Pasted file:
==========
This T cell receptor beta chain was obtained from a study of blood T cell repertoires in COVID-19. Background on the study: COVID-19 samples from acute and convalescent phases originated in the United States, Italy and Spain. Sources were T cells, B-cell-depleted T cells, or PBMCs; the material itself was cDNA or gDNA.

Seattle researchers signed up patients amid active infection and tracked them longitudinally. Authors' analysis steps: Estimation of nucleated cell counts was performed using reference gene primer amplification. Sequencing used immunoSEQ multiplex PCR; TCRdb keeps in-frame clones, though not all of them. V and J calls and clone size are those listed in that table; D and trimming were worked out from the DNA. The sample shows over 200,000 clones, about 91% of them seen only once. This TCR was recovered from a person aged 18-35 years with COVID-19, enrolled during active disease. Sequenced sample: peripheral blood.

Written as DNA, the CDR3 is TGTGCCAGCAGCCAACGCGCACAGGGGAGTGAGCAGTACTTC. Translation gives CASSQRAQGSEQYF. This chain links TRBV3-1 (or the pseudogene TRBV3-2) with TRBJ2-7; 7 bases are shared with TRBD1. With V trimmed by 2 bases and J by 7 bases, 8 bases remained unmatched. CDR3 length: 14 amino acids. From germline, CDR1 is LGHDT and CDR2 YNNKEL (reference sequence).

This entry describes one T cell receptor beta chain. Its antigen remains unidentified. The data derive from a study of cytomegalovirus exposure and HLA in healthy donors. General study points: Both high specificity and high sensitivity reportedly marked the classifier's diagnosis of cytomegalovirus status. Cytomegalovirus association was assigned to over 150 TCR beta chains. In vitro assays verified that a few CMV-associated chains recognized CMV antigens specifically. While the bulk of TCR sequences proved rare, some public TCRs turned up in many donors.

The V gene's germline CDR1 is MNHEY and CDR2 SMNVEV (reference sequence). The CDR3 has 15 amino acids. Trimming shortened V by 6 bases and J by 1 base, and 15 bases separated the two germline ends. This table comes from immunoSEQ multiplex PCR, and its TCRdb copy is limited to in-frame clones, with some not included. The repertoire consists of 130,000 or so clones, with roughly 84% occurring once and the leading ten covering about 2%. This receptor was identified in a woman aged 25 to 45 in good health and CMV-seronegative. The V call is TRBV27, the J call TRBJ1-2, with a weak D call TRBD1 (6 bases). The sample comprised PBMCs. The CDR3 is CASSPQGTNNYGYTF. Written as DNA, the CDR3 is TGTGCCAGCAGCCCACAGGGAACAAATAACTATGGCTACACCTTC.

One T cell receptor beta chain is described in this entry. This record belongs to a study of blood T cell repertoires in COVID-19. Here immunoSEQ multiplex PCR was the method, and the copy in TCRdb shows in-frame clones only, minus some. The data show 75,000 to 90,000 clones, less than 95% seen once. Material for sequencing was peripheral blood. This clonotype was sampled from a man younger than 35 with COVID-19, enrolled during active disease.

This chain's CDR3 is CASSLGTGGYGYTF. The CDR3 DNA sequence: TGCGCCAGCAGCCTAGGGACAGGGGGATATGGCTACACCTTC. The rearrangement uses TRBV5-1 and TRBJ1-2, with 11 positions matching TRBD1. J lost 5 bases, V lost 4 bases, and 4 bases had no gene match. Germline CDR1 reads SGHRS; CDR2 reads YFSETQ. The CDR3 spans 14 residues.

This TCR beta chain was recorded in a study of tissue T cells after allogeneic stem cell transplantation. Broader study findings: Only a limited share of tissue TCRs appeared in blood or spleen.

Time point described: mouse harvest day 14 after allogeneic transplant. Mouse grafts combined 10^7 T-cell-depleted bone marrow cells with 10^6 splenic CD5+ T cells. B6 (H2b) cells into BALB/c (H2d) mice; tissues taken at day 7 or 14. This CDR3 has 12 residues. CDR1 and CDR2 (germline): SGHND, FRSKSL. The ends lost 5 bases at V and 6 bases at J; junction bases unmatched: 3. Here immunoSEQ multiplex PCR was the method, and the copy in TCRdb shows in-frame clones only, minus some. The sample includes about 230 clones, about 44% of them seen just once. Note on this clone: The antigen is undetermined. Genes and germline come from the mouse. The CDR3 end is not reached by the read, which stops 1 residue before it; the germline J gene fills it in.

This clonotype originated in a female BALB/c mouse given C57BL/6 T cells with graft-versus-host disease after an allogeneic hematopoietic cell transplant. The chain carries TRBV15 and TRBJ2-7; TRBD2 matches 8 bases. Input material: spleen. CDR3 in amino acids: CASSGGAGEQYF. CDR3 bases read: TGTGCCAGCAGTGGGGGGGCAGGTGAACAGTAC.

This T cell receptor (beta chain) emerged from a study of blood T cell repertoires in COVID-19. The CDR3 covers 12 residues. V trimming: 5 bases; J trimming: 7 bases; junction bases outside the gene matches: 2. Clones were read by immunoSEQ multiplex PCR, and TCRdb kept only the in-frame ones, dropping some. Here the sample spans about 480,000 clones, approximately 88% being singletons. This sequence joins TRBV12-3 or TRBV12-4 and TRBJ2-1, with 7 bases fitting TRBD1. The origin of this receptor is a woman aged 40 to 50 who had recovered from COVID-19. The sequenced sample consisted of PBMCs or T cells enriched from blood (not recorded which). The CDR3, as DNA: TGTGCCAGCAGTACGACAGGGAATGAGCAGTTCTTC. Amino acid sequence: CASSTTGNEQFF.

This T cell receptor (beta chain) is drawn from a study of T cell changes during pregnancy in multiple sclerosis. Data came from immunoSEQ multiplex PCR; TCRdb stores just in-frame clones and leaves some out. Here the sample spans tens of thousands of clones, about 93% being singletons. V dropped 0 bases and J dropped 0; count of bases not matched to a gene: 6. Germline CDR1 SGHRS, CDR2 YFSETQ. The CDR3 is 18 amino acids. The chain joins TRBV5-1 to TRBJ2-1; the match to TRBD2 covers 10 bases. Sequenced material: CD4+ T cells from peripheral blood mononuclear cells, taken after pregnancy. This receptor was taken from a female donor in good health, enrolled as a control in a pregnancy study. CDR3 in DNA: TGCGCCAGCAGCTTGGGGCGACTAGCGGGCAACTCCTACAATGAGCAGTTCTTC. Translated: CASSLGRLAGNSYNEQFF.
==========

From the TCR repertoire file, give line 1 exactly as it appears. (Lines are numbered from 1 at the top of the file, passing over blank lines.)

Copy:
This T cell receptor beta chain was obtained from a study of blood T cell repertoires in COVID-19. Background on the study: COVID-19 samples from acute and convalescent phases originated in the United States, Italy and Spain. Sources were T cells, B-cell-depleted T cells, or PBMCs; the material itself was cDNA or gDNA.